In my previous blog on attachment I explored the definition and importance of attachment for children. We used to believe that adults grow out of their attachment needs. Instead, research on couples finds that in our primary adult long-term love relationships attachment is always important.
Both secure and insecure attachment impact the success or failure of adult intimate relationships. They also affect our ability to self-regulate emotions, tolerate stress, manage pain and rebound from disappointment or loss.
Adult attachment is established the same non-verbal behaviours used by caregivers to foster attachment in children. These are often the things we do so well in courtship – non-distracted attention, eye-to-eye contact, physical affection, and synchronizing our pace and lives with our partner. We tend to stop doing these over time - to the detriment of the relationship. Without rituals of connection the love bank can get dry so there is less resilience to bounce back from hurt.
We all know what it feels like when we feel ignored by our partner and how much it hurts when they don’t understand our deepest wishes, or shut us down for our vulnerabilities. Lots of us say, “why are we fighting over this stupid, insignificant thing?” It’s not really about the chores or money but about our deepest yearning to be accepted, loved, and validated.
In emotionally focused therapy (EFT) for couples, we look for the unmet attachments needs underneath the everyday arguments that don’t get resolved. Core attachment needs might sound like “I need to know I matter to you. I need to know that you will be there for me.” What we believe about ourselves and our partners also influences how we categorize and react to situations.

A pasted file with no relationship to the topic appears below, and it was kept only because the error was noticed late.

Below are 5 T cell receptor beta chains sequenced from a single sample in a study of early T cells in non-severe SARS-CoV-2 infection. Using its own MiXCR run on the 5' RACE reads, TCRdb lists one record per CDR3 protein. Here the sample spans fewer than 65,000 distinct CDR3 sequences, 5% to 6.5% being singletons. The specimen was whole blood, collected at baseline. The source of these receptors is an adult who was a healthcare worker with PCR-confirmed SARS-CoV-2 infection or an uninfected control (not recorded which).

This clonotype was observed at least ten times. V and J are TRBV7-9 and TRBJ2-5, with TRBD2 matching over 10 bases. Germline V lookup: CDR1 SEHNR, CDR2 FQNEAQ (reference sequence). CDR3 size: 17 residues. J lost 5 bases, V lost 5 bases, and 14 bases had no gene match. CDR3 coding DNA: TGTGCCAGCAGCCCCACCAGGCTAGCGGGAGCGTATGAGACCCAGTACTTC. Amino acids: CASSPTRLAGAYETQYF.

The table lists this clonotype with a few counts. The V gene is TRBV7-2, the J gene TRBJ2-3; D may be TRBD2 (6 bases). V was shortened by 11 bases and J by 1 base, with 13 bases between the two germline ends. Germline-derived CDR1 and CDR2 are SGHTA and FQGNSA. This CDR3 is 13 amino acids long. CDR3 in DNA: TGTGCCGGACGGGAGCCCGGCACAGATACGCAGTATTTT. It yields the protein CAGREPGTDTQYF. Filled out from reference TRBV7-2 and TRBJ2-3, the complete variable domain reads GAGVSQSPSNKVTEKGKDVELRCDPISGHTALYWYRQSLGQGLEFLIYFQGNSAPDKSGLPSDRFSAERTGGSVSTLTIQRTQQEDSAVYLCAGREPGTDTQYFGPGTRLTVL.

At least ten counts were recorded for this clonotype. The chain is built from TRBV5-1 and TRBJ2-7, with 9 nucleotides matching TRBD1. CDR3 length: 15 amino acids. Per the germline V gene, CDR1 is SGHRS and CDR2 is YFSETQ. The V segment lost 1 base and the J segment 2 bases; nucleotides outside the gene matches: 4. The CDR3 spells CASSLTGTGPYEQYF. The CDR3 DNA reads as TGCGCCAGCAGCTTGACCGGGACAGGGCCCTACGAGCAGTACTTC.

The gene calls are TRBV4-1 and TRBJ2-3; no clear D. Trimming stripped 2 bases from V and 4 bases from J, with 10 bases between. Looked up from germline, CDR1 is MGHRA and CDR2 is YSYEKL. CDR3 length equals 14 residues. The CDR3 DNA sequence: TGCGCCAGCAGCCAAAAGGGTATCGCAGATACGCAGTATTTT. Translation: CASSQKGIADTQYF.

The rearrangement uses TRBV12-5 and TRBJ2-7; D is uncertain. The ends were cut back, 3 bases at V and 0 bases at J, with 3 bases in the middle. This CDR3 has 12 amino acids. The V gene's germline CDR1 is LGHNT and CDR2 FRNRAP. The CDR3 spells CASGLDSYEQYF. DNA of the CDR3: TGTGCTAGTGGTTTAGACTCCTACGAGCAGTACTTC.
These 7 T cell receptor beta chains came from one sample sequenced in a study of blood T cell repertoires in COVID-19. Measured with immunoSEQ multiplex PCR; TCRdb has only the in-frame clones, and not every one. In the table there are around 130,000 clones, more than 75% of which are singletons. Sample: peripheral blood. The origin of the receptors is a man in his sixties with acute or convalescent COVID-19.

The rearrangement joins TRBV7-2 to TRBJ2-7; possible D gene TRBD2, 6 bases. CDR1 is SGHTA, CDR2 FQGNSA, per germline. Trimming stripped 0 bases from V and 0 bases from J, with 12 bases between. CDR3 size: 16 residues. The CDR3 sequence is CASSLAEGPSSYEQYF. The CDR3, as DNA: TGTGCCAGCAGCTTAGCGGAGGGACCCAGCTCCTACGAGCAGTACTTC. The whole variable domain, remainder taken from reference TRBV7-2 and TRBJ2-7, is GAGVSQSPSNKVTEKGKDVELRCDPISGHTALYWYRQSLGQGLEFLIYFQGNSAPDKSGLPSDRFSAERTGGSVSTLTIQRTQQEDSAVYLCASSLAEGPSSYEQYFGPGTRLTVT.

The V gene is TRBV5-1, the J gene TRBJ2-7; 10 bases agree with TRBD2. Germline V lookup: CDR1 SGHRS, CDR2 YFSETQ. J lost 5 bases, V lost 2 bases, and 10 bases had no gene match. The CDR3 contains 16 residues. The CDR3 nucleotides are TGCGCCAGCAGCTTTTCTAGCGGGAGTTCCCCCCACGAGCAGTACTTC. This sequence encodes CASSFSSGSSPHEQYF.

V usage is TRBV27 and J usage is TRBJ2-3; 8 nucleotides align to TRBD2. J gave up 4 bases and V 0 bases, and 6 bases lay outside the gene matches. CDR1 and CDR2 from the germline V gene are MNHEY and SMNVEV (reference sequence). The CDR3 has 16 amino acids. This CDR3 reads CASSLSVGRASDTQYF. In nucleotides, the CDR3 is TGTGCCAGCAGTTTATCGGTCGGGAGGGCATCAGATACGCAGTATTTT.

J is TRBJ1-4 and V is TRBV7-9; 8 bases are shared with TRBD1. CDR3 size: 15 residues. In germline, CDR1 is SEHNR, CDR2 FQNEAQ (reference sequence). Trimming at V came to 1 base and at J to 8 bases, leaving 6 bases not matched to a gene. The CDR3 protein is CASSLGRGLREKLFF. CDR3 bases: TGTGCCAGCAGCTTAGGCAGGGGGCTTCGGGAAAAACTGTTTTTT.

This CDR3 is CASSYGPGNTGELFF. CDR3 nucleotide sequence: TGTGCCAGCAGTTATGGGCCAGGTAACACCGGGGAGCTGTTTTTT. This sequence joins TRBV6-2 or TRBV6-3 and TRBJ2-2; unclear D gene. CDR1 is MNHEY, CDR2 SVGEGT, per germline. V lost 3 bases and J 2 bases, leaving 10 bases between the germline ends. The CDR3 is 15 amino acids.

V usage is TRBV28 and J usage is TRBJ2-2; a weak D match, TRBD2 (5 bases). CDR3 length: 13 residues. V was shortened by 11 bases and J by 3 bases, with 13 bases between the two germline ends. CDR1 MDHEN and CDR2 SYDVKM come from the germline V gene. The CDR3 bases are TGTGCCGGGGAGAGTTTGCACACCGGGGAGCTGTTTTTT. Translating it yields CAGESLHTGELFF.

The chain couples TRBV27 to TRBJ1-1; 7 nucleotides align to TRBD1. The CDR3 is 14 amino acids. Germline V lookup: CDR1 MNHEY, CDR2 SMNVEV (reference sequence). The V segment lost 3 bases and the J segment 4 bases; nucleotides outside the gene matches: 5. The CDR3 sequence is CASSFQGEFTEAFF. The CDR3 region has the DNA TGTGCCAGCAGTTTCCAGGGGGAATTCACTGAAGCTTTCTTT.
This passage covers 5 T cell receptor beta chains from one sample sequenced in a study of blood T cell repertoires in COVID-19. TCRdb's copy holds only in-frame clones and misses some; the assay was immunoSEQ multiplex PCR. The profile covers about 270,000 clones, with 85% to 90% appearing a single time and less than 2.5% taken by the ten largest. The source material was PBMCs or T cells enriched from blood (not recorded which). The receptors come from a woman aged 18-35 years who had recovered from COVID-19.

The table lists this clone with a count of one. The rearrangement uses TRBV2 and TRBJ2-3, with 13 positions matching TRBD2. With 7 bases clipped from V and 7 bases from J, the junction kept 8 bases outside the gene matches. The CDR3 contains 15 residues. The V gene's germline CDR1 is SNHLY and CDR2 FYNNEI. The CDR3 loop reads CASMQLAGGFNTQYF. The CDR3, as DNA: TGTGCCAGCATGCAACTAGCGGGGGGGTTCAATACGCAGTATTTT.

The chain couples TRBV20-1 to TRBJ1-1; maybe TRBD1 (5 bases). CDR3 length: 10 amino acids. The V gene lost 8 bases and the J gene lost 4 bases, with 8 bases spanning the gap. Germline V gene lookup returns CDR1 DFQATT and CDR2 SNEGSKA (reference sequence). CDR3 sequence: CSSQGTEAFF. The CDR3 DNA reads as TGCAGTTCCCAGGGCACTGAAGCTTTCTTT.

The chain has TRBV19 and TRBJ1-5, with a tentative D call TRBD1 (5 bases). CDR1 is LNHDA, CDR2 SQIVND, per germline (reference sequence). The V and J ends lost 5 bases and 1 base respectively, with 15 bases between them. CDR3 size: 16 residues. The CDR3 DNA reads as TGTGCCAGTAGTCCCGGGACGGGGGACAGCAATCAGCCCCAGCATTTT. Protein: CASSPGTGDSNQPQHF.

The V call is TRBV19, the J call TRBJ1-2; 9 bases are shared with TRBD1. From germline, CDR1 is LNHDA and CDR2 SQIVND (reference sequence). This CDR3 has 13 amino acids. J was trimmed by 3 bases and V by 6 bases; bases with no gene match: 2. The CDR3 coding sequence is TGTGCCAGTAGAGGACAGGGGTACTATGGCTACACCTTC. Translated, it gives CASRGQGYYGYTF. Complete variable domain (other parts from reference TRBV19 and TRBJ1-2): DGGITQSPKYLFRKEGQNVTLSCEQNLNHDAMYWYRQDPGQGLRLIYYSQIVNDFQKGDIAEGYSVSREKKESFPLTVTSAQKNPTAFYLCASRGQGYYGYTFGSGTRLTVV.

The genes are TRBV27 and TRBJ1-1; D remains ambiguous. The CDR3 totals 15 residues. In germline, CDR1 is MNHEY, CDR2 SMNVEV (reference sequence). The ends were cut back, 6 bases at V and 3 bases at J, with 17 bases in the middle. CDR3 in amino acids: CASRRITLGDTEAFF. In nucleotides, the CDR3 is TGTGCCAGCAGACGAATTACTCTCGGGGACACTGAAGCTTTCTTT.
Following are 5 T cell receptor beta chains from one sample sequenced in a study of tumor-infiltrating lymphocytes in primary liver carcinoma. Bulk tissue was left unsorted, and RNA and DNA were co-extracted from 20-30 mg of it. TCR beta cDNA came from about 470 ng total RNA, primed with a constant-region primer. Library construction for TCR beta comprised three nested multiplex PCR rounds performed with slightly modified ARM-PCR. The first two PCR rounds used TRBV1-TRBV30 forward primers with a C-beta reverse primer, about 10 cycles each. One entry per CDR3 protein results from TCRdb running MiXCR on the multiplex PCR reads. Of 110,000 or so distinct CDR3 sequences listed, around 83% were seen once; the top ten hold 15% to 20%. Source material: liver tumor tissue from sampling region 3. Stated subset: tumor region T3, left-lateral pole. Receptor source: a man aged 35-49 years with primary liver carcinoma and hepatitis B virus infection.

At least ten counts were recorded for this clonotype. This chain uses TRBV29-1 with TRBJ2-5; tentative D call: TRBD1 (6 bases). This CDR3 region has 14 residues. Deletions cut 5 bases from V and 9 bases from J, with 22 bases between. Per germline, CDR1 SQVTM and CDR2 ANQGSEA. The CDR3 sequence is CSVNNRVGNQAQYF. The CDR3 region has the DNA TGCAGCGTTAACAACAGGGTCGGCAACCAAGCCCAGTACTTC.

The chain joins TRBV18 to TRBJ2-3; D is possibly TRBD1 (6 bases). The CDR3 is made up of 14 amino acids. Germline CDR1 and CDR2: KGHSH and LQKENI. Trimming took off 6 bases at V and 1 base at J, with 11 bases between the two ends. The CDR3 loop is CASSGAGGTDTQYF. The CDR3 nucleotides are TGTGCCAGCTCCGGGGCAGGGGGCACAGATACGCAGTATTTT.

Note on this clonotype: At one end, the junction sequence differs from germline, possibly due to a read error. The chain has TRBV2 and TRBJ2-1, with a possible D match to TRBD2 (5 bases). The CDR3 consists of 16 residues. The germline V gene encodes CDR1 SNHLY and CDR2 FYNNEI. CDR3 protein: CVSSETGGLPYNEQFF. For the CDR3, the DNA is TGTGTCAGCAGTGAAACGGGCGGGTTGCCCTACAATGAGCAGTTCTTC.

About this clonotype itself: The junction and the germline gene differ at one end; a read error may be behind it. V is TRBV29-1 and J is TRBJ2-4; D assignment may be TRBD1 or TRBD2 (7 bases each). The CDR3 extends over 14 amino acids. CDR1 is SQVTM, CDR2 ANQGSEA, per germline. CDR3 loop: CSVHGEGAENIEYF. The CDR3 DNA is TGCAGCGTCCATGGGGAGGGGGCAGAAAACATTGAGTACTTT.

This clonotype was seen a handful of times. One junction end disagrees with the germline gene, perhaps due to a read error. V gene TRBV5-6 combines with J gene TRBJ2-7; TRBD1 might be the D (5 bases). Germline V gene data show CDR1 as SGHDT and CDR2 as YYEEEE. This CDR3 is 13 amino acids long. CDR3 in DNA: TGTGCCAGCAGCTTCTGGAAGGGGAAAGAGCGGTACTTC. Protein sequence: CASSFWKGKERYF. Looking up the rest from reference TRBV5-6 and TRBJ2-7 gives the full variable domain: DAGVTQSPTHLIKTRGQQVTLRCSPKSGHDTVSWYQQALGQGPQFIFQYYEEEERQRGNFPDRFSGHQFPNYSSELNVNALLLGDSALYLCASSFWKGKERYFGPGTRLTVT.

Whenever attachment appears to be at risk some people will pursue – this might look like complaining or criticizing to try to demand connection. Other people withdraw – they have to pull away to feel safe. Both partners are exhibiting attachment distress and usually don’t recognize the cues for themselves or their partners. Bridging the misunderstanding and resulting loneliness gap between the couple can heal disrupted bonds and create new long-lasting secure ones.
As for children, it is possible in adult relationships to move from insecure to secure attachment by tuning in, paying attention, being curious, considering our partner’s point of view, being playful in a mutually supportive way, sharing our vulnerabilities, forgiving and letting go of past hurts that have been repaired. This month’s Client Wisdom at the end of my newsletter is an example of how one couple repaired theirs.
If you want to deepen your relationship to your partner, one resource is “Hold Me Tight” by Dr. Sue Johnson which I reviewed In my October 2015 newsletter. She proposes seven key conversations for couples that deepen understanding of attachment. The helpguide.org site also has articles on adult attachment and relationships.
If you are not able to work things out on your own, couple counselling can be very beneficial. Eighty percent of couples who complete EFT counselling maintain a connected relationship.